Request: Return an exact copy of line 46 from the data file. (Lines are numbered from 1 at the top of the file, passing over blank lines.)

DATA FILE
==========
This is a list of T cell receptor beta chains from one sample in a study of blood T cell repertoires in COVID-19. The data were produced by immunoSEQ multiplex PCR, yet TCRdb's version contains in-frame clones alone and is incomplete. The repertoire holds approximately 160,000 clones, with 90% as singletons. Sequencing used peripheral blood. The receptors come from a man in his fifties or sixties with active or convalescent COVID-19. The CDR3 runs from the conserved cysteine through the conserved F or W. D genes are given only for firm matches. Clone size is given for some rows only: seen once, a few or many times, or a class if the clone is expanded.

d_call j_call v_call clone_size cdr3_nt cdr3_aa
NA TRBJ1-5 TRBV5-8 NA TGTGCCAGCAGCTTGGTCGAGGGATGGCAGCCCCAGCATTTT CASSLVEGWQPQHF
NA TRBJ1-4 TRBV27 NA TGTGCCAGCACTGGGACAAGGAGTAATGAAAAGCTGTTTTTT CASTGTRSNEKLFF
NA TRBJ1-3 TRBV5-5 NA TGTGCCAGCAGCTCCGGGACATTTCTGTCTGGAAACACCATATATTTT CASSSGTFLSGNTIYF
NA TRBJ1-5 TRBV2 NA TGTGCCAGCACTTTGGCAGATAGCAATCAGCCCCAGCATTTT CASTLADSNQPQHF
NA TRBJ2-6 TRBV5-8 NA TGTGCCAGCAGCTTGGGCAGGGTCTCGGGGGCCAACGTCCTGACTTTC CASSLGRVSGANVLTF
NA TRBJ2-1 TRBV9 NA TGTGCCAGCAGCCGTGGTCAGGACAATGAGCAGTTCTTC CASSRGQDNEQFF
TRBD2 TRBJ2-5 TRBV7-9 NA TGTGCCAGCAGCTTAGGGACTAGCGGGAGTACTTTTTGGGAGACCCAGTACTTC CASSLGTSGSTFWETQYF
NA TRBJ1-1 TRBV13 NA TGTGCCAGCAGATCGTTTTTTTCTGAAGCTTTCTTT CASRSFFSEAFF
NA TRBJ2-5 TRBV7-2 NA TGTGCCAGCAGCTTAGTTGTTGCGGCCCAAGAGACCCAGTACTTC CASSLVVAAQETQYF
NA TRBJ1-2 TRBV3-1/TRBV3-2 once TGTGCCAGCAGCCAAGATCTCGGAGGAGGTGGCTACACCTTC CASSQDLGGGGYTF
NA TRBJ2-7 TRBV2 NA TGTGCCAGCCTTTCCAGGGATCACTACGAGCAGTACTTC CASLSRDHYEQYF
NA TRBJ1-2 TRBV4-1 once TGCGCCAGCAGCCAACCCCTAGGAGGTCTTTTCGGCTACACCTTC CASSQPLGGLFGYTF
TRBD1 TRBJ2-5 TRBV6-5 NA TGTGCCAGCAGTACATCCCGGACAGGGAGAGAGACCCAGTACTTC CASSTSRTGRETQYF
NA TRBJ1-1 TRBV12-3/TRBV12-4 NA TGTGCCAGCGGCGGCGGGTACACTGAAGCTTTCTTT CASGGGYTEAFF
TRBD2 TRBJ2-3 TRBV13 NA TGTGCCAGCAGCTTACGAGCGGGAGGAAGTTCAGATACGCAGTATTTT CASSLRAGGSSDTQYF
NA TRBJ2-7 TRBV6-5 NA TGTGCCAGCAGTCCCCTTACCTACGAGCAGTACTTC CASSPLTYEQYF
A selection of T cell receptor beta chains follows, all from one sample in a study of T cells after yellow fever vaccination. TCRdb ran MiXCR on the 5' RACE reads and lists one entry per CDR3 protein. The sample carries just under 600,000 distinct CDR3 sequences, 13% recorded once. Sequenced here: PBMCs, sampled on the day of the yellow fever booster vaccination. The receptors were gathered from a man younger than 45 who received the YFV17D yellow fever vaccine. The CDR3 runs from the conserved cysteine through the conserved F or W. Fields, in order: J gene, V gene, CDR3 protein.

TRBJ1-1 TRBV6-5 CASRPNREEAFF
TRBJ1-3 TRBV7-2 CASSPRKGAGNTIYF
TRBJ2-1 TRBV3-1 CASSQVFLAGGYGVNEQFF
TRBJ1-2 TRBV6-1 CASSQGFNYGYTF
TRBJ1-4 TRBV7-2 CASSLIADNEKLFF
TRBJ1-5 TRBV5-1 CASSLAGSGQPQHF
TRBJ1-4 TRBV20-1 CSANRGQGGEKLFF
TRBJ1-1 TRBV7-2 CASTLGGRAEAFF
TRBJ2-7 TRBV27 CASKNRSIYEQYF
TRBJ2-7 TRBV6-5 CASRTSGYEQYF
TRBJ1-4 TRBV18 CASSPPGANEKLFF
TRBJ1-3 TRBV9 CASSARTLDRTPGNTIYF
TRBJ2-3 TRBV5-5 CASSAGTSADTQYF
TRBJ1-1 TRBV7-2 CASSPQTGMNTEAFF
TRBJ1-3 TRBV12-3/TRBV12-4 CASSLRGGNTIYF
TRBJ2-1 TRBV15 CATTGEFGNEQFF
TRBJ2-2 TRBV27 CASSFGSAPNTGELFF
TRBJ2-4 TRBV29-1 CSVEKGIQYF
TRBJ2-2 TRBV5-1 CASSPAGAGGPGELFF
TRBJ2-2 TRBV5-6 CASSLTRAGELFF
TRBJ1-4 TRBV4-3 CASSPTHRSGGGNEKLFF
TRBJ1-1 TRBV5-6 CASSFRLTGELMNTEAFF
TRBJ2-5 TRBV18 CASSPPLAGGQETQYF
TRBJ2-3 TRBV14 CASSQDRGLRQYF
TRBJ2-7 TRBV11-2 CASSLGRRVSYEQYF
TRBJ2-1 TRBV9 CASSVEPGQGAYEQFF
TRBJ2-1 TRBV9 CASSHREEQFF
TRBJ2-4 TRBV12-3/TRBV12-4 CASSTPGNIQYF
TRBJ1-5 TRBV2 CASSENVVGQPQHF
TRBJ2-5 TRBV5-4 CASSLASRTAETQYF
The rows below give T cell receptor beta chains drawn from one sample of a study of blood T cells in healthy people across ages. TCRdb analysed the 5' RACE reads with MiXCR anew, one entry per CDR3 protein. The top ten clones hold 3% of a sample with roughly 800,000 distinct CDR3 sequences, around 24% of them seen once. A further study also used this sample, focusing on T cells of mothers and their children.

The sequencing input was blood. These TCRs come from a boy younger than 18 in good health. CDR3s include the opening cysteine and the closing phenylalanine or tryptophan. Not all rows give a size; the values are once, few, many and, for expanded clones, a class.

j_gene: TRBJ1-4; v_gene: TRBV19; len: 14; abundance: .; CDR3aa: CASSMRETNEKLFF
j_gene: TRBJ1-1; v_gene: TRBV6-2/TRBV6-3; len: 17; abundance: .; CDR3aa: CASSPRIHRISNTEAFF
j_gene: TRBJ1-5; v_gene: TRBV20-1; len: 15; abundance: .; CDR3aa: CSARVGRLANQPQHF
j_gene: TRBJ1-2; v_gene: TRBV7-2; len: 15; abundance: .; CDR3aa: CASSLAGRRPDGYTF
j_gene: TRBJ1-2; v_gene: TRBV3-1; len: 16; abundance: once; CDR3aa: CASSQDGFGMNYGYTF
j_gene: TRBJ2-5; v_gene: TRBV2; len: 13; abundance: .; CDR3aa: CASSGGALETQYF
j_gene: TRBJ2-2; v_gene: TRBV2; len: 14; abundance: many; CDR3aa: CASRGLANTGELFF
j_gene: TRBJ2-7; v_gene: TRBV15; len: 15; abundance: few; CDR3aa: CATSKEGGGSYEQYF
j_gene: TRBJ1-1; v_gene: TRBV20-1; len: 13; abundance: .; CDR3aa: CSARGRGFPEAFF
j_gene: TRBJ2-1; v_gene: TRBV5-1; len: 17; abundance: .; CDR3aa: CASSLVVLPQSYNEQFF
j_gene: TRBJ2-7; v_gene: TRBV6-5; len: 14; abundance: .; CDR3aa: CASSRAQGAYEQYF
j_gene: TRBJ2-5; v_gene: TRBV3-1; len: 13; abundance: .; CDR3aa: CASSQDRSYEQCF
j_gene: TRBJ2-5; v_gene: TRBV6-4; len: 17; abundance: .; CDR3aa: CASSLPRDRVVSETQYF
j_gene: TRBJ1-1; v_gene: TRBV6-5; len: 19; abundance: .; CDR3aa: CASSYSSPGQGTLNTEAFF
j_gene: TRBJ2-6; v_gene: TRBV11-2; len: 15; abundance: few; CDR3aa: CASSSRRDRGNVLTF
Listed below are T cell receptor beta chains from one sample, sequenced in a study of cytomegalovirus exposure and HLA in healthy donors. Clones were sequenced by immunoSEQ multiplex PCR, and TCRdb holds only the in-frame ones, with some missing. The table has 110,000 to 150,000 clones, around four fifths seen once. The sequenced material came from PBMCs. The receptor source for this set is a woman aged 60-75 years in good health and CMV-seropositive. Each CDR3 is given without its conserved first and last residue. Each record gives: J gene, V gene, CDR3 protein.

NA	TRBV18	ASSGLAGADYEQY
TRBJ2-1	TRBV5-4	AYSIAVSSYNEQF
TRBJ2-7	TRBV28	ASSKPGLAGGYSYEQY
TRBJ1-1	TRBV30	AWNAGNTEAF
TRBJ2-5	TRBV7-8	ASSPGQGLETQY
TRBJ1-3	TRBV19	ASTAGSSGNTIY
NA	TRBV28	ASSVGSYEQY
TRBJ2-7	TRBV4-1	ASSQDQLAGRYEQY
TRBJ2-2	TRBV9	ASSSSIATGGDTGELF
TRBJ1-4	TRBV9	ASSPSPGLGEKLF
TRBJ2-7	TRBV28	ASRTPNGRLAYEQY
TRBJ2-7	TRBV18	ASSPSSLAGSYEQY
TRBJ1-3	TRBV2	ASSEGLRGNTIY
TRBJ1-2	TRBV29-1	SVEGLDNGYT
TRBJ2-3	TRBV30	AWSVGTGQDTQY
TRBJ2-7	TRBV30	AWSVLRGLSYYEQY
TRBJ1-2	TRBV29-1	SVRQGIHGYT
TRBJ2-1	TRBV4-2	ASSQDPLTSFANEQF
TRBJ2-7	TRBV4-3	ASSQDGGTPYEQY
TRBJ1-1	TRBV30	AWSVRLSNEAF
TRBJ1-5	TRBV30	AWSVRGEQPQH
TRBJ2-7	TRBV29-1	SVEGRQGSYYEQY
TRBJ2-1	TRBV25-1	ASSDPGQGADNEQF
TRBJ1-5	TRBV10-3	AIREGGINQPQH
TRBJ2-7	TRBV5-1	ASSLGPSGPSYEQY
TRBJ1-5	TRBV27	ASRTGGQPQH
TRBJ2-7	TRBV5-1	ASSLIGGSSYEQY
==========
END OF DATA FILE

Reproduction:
TRBJ2-1 TRBV9 CASSHREEQFF